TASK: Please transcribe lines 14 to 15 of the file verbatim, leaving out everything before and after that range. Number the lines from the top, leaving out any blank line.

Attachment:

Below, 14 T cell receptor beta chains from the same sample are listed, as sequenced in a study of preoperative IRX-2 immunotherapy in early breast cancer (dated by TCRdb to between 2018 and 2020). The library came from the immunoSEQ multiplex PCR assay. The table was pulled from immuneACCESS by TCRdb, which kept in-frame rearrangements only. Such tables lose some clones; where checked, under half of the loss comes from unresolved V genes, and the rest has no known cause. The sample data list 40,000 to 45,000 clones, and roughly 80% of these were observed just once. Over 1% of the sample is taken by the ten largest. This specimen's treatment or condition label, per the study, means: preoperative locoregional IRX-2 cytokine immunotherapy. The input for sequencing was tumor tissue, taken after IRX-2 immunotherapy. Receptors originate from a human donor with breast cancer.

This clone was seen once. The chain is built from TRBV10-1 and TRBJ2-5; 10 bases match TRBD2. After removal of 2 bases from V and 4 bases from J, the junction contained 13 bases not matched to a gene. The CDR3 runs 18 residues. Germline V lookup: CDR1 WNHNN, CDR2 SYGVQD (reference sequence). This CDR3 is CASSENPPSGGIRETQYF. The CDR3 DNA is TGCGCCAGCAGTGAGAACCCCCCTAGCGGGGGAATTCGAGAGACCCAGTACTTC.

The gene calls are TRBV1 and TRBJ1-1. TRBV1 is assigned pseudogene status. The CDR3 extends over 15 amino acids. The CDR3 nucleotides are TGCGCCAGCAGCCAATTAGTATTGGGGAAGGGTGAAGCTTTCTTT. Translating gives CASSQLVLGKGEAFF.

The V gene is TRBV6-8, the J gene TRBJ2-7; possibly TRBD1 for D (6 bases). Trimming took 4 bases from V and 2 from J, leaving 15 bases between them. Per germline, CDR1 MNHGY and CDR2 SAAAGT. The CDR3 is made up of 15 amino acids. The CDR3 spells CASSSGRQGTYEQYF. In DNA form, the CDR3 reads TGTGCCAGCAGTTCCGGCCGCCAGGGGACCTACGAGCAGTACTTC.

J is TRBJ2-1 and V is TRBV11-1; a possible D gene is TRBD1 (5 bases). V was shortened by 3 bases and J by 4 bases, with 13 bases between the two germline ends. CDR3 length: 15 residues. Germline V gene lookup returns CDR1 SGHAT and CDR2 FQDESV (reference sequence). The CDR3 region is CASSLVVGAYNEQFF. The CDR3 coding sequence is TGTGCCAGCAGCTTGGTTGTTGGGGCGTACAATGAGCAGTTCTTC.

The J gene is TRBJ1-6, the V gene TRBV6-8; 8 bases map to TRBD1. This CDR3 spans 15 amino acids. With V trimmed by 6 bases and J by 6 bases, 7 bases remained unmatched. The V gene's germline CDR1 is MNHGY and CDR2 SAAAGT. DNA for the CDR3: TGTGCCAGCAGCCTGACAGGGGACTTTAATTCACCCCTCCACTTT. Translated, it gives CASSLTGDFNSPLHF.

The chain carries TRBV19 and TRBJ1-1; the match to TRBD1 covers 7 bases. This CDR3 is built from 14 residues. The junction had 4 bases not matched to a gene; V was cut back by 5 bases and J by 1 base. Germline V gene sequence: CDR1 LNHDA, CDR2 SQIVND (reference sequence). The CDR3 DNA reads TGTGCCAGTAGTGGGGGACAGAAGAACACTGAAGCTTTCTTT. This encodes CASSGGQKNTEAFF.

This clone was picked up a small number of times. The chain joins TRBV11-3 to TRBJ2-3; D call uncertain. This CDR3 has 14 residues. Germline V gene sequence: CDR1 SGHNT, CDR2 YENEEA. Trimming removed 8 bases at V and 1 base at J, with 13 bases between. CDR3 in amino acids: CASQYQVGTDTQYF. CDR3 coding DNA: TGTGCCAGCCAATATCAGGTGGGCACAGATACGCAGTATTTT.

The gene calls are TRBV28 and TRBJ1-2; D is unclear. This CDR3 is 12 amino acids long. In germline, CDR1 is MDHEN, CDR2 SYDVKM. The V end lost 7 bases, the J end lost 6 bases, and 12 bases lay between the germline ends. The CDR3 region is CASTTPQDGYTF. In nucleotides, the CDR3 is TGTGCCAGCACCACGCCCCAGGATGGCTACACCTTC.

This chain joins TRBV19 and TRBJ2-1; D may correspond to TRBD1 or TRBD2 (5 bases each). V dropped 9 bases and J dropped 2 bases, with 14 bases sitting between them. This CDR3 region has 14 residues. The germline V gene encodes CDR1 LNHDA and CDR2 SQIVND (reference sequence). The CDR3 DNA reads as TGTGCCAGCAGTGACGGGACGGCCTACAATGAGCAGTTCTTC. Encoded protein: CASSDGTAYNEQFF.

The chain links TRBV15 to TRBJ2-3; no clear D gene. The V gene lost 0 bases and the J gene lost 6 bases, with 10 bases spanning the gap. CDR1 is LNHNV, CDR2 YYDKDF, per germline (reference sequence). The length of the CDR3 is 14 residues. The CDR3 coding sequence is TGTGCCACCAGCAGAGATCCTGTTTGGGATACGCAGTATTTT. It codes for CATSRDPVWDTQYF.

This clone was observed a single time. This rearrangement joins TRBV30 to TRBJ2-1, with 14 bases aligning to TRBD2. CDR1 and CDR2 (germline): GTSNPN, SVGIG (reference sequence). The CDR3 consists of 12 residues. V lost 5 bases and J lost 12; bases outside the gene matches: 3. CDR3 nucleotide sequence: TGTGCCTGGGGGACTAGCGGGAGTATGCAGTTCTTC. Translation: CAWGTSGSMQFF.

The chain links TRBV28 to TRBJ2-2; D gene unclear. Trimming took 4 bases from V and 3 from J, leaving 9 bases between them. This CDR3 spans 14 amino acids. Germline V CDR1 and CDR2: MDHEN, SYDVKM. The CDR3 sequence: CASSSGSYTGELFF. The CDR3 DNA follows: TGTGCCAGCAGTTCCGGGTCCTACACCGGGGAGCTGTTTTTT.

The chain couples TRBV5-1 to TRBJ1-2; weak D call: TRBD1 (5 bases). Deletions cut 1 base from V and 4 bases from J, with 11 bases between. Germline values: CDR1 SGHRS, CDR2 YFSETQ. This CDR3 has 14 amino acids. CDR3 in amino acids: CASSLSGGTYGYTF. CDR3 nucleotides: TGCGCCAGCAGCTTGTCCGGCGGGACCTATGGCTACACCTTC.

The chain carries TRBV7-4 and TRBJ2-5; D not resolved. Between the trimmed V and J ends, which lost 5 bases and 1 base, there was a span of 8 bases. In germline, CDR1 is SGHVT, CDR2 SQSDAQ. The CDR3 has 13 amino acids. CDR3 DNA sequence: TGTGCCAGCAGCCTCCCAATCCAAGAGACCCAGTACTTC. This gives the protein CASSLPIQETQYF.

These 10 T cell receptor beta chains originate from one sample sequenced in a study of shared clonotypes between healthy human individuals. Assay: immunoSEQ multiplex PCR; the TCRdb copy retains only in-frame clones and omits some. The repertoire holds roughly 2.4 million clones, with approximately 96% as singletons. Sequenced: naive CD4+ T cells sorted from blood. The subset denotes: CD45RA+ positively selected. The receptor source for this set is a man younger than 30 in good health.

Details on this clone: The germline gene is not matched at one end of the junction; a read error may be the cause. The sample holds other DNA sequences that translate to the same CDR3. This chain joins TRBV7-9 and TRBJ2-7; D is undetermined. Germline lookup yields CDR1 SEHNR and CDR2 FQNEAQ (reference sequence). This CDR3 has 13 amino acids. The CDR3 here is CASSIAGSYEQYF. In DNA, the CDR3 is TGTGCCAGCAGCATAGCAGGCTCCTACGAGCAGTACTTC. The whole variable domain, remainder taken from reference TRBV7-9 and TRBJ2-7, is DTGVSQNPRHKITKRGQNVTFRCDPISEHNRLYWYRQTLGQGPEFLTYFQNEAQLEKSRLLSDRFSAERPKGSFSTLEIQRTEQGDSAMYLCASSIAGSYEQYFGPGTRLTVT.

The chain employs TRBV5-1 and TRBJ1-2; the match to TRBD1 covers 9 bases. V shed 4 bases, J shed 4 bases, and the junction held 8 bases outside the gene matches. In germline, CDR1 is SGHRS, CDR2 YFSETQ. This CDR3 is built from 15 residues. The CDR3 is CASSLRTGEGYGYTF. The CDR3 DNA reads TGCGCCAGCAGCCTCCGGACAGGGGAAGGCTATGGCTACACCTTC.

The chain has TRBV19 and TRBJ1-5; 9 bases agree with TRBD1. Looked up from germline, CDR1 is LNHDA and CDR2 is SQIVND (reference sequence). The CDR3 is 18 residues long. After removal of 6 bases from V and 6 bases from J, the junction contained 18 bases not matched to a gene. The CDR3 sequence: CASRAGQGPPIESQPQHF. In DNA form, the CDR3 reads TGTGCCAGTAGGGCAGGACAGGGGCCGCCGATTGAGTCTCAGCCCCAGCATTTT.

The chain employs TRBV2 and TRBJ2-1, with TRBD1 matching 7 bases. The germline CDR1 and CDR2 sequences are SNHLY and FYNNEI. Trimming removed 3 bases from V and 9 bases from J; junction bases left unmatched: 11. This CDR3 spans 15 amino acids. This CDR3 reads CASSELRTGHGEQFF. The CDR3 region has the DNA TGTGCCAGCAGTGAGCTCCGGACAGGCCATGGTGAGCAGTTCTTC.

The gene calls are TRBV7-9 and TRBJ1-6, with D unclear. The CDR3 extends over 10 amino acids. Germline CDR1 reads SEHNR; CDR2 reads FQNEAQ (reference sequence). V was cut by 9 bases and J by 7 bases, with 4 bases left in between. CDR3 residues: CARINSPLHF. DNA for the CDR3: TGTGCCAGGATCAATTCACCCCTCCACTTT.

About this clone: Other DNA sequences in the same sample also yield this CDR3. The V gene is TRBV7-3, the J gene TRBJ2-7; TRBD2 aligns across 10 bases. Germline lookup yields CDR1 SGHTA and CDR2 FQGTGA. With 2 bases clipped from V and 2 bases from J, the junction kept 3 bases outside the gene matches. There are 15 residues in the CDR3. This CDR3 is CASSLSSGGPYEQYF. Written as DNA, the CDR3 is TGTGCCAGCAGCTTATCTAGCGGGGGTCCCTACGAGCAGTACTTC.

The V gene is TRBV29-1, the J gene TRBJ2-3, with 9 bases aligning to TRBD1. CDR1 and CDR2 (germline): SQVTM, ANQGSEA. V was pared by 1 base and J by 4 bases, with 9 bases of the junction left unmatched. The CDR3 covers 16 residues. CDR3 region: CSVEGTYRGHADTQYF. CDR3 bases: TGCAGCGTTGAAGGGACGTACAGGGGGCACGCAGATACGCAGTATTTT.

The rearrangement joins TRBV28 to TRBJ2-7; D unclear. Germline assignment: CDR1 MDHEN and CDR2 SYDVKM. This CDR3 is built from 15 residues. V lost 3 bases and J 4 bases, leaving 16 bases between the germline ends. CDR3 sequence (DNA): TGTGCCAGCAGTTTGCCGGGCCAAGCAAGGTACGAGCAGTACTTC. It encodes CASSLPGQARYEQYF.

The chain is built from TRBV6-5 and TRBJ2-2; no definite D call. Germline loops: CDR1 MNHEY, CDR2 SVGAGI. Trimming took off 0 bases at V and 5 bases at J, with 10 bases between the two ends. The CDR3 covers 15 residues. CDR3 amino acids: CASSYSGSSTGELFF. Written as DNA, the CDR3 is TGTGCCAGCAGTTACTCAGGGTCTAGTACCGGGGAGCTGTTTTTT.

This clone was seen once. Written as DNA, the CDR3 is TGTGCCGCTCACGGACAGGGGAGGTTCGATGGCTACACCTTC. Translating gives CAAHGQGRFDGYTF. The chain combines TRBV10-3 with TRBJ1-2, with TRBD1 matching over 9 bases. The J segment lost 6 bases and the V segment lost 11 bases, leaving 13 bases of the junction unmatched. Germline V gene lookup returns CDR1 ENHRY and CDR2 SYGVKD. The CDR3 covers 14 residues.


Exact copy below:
The chain couples TRBV5-1 to TRBJ1-2; weak D call: TRBD1 (5 bases). Deletions cut 1 base from V and 4 bases from J, with 11 bases between. Germline values: CDR1 SGHRS, CDR2 YFSETQ. This CDR3 has 14 amino acids. CDR3 in amino acids: CASSLSGGTYGYTF. CDR3 nucleotides: TGCGCCAGCAGCTTGTCCGGCGGGACCTATGGCTACACCTTC.

The chain carries TRBV7-4 and TRBJ2-5; D not resolved. Between the trimmed V and J ends, which lost 5 bases and 1 base, there was a span of 8 bases. In germline, CDR1 is SGHVT, CDR2 SQSDAQ. The CDR3 has 13 amino acids. CDR3 DNA sequence: TGTGCCAGCAGCCTCCCAATCCAAGAGACCCAGTACTTC. This gives the protein CASSLPIQETQYF.